When Does Someone Need an Intervention?
Intervention is the catalyst that can propel an individual to a new, happier life. Days become very dark in the life of an addicted person; consequently, they may not see – or care – that they have a problem. It’s one of those powerful tools that families can use to urge a person to seek help and enter treatment. Generally, an intervention is necessary when someone’s addiction begins to destroy their personal relationships, work obligations, hobbies, and the happiness of their family. When a loved one continues to abuse drugs, despite negative consequences, intervention and treatment may be the only option.
To Intervene or Not to Intervene?
There are a few warning signs and factors that may send a person into an addiction. Co-occurring mental health disorders such as anxiety, depression, loneliness, and fear may exacerbate drug addiction. Social isolation, erratic behavior, financial issues, problems at work or school, and un-needed stress in personal relationships can be the result.
Recognizing the signs and symptoms of drug abuse is necessary if you wish to help your loved one. An intervention will force uncomfortable, emotional conversations; the individual in question may not be very responsive to the intervention at first. However, drug addiction tends to spiral out of control, with the National Institute on Drug Abuse considering addiction a progressive, chronic disease.
Signs that someone needs an intervention
- Drunk driving and other activities that endanger others
- Amnesia, or the inability to remember behaviors – especially negative ones – that affect family members and people close to them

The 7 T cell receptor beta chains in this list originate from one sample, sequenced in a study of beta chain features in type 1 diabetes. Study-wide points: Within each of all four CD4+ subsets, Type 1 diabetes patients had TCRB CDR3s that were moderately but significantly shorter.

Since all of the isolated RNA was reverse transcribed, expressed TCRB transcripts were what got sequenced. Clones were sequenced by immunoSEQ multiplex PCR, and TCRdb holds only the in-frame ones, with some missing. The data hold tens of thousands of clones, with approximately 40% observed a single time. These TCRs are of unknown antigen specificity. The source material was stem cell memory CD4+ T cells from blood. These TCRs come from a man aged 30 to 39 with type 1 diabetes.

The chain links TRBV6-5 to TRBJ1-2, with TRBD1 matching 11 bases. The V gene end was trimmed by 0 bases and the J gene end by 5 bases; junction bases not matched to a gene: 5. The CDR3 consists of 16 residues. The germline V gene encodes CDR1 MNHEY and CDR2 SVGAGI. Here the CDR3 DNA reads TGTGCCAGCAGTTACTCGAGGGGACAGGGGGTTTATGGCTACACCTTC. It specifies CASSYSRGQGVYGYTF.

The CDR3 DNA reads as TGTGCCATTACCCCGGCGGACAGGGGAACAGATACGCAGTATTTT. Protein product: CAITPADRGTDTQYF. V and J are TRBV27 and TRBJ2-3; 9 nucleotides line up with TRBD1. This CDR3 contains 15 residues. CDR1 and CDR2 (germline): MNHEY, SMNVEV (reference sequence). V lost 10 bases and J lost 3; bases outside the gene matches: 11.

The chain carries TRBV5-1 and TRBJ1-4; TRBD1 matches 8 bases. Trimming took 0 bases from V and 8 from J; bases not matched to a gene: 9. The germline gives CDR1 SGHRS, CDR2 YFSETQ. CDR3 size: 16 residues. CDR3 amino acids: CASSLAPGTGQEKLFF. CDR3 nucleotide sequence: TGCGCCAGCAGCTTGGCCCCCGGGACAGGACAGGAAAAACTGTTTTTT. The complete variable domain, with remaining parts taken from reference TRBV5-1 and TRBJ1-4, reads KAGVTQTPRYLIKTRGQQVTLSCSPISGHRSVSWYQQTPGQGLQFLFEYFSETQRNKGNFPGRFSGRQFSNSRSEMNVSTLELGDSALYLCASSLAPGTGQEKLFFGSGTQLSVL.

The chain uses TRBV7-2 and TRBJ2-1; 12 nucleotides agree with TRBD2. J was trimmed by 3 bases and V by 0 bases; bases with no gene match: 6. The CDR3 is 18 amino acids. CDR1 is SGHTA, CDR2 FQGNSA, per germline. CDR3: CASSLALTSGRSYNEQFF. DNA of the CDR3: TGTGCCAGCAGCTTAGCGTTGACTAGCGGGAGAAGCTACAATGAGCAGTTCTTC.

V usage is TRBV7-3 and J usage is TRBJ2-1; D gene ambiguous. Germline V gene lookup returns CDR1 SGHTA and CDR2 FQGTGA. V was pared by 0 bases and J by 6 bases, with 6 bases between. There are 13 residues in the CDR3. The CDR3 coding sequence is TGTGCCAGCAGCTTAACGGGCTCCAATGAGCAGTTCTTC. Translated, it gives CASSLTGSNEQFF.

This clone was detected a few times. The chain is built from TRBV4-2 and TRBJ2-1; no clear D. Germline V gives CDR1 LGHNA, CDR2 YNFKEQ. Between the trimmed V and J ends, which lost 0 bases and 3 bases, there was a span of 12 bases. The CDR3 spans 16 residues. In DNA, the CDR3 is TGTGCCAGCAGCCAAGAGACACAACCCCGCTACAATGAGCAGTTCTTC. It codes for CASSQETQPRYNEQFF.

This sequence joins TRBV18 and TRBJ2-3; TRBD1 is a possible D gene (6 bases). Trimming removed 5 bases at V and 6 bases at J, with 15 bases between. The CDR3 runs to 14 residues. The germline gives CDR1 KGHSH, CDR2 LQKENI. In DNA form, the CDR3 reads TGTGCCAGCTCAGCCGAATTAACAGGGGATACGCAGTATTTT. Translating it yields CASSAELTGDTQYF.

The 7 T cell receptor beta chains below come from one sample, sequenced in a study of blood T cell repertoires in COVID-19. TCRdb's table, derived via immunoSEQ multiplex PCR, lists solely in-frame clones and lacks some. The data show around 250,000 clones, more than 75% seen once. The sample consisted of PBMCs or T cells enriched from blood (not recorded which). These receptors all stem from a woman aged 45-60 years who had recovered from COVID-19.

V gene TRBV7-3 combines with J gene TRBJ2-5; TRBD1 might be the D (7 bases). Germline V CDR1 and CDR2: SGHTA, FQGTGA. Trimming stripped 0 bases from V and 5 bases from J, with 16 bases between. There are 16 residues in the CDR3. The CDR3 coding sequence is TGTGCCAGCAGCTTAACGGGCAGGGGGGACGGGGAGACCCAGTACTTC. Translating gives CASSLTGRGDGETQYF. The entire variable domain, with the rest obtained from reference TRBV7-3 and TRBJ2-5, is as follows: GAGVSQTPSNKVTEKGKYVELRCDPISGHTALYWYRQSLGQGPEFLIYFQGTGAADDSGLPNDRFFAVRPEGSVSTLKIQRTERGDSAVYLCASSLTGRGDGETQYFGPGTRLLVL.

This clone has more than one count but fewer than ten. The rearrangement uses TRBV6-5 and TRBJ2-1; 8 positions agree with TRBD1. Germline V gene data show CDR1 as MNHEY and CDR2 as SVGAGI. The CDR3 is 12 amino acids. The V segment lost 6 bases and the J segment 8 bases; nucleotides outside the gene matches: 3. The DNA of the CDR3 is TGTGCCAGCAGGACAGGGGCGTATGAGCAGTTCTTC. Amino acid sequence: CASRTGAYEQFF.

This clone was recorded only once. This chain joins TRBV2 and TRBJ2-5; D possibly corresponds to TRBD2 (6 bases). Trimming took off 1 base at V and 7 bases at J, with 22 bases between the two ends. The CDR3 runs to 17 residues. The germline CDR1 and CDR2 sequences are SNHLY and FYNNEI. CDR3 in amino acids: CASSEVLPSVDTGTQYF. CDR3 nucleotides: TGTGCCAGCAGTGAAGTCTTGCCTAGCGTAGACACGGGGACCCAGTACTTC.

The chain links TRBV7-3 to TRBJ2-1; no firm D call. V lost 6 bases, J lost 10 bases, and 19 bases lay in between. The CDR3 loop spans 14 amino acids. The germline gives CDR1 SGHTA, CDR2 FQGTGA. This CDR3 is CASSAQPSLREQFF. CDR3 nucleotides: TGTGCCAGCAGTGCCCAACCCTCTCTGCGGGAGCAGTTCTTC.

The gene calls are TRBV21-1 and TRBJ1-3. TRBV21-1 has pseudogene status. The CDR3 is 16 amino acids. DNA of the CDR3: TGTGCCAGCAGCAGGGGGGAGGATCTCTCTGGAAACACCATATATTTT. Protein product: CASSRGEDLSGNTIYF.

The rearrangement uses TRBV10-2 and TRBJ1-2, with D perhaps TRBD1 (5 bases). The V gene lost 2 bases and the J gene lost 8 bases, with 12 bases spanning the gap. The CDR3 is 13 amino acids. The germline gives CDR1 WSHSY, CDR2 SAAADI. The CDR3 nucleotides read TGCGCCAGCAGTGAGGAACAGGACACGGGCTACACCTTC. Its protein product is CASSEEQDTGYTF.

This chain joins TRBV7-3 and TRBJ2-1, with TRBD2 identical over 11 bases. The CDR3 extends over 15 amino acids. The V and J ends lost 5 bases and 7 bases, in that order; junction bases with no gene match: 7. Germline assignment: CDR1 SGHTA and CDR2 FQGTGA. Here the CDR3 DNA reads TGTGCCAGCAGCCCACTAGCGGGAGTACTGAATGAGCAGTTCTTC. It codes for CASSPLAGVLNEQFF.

- Legal issues or pending legal issues, especially those with drug charges
- Multiple failed attempts to reduce quantity and frequency of use
- Increased conflict with family, friends, and coworkers
- Shunning of basic responsibilities, such as house chores and going to work
- Intense mood swings
- Degradation of physical appearance, sleep cycles, and eating habits
- High levels of drug tolerance
- Large amounts of mysterious debt
- Worsening mental health problems
Stepping in before things get worse can help save your loved one’s life. This is especially important if your loved one is abusing hard drugs, as one bad batch can result in overdose.
Interventionist in Philadelphia, Pennsylvania
An intervention should be highly structured and controlled to decrease the chance of the intervention going off the rails. If your loved one has a history of suicidal ideations, violence, mental illness, and/or rationalization, professional help may be necessary to avoid a compromising situation.
Addiction is the third leading cause of death in the United States. Effective treatment requires a solution, which requires professional support. At Recovery Care Partner, we intervene in such as a way that the addict/alcoholic will likely be more receptive to the intervention and will be more likely to attend treatment. If you are in need of an intervention in Atlanta, Richmond, Philadelphia or South Jersey, contact us today!